The coronavirus pandemic has dragged the Australian economy into recession, but strategic financial advice can help Australians navigate their way through the turmoil.
Australia's effective handling of the coronavirus pandemic suggests we are more than just a lucky country. But the battle isn't over yet. Millions of Australians are now staring at a harsh new reality: their first recession in almost 30 years.
Navigating this uncertain economic terrain will present challenges that many people have never experienced. It will threaten investments, businesses and livelihoods.
The value of strategic financial advice has never been higher and will play a central role in helping Australians protect and improve their lifestyle.
The advice industry must convince people to turn to financial advisers for help and strive to make advice more affordable and accessible.
Every financial decision counts in a crisis
Right now people are looking for clarity, reassurance and guidance. They want to know if their retirement plans are still on track, if they can continue paying the mortgage, and if they can survive on a single income.
In this environment, the old model that tied product sales and advice is useless. The true value of advice is really in helping people make better-informed decisions and keeping them on track to achieve their long-term goals.
Practically, advisers can help clients access government payments and subsidies, and review their investment portfolio and life insurance arrangements to ensure they remain appropriate.
Not surprisingly, those who receive strategic advice tend to be better prepared emotionally for a sharp downturn.
To date, Australians facing economic pressure from the pandemic have withdrawn $16 billion from their super funds under a COVID-19 early release scheme, according to APRA.
There is no question that many households desperately need cash now to cover bills and expenses like rent and groceries. We need to have empathy for those facing financial distress, while also recognising that many are unadvised and have made decisions without considering the long-term impact.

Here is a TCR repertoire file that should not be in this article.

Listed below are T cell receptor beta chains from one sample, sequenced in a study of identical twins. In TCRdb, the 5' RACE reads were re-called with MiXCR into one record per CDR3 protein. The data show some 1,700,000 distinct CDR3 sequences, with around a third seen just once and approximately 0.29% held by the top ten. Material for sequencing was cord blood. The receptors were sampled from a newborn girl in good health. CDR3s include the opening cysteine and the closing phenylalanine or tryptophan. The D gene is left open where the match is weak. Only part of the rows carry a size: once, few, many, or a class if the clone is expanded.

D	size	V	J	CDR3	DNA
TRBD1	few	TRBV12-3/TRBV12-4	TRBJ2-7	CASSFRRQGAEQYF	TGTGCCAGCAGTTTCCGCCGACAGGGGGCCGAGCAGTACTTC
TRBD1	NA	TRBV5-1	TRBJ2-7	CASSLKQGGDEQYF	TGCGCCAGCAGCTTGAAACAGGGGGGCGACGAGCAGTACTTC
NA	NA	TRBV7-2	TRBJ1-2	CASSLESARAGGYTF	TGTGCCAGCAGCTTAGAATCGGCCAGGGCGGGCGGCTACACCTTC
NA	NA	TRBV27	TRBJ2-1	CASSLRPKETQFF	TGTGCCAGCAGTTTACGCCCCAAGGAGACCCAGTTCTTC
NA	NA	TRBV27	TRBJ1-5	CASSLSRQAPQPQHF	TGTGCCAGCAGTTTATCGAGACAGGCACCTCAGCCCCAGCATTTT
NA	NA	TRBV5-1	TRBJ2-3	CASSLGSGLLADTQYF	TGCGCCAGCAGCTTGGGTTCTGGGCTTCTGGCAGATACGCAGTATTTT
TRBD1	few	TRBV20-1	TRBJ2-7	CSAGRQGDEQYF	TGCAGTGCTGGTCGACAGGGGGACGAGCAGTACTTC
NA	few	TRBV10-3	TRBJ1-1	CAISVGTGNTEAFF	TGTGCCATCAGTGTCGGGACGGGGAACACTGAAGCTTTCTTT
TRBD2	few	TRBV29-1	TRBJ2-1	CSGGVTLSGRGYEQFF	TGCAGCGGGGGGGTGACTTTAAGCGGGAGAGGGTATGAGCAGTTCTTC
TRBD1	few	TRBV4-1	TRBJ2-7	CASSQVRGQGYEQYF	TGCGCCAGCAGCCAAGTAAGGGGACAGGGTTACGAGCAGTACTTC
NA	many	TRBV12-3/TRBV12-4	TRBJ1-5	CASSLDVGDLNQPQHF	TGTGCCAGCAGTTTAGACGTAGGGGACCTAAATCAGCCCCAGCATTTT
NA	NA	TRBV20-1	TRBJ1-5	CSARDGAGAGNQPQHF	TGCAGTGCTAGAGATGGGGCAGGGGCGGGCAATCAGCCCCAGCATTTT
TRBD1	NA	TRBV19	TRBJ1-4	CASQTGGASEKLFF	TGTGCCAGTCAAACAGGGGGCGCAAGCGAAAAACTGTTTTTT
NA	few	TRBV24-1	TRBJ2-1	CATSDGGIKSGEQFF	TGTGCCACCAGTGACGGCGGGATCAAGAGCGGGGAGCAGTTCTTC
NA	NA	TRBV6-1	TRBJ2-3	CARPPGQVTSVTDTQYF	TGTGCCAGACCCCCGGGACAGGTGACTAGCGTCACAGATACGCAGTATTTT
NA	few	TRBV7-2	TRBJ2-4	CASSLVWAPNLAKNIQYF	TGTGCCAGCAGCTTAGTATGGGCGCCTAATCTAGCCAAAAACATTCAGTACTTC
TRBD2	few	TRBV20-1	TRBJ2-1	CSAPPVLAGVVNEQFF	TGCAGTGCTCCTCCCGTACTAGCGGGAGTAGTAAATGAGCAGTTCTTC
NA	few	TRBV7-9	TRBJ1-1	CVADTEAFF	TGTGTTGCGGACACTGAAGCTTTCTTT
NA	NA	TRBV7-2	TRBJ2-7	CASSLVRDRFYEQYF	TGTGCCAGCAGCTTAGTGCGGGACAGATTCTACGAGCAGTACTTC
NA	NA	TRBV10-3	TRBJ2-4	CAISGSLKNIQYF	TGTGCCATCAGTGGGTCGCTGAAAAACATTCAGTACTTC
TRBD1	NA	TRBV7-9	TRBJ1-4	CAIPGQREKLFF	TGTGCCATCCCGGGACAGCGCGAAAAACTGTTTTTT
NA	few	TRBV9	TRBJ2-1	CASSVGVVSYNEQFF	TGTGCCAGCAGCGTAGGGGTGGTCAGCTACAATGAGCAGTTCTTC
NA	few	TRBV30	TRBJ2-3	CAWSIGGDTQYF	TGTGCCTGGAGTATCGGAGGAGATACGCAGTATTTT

How many of these people could have stayed invested in super, if they sought advice and understood their options?
Given the complexities of our three-pillar retirement income system, advisers can analyse the way these pillars (superannuation, private savings and the age pension) interact for individuals.
They can also act as a sounding board to stop people making rash decisions.
Technology in a post-pandemic world
The pandemic that dragged Australia into recession has not only changed our lives, it has quickly changed the nature of advice. Just as social distancing has become standard practice, so too have online meetings. This promises to transform the way advice is provided.
With face-to-face meetings out of the question, advisers had to be proactive and find ways to check in with clients.
Technology is helping them stay connected and meet their duty of care obligations. For example, video conferencing in now integrated into the advice process for many practices. The onboarding process involves helping clients set up video conferencing solutions.
Offering video meetings, as an alternative to face-to-face meetings, can be more convenient for clients and significantly reduce travel times. It can also minimise the delays caused by scheduling, as video meetings can be more spontaneous. In the future, this will increase the frequency and meaningfulness of client contact and reduce costs.
Regulation will need to keep up. The current regulatory regime was borne from a good intent: to make advice more trustworthy and reliable, and strengthen consumer protections.
However, it effectively delivers a gold-plated version of advice that makes it difficult to help people with simple needs without reams of paperwork. There is even a term for this: reg tape.
Reg tape does not necessarily raise the quality of advice but if definitely makes it unaffordable for the average Australian.
While the industry must get behind the Code of Ethics and other reforms aimed at accelerating the journey to professionalism, we need to be confident that existing reforms provide a strong framework. If the right foundation is not in place, there is a risk of strangling the value of advice with regulation that increases cost and hinders the ability of advisers to meet clients where they are at.
This has never been more evident than now with people desperate for advice and guidance.
Allison Dummett, chief executive, ClearView Financial Advice and Matrix Planning Solutions
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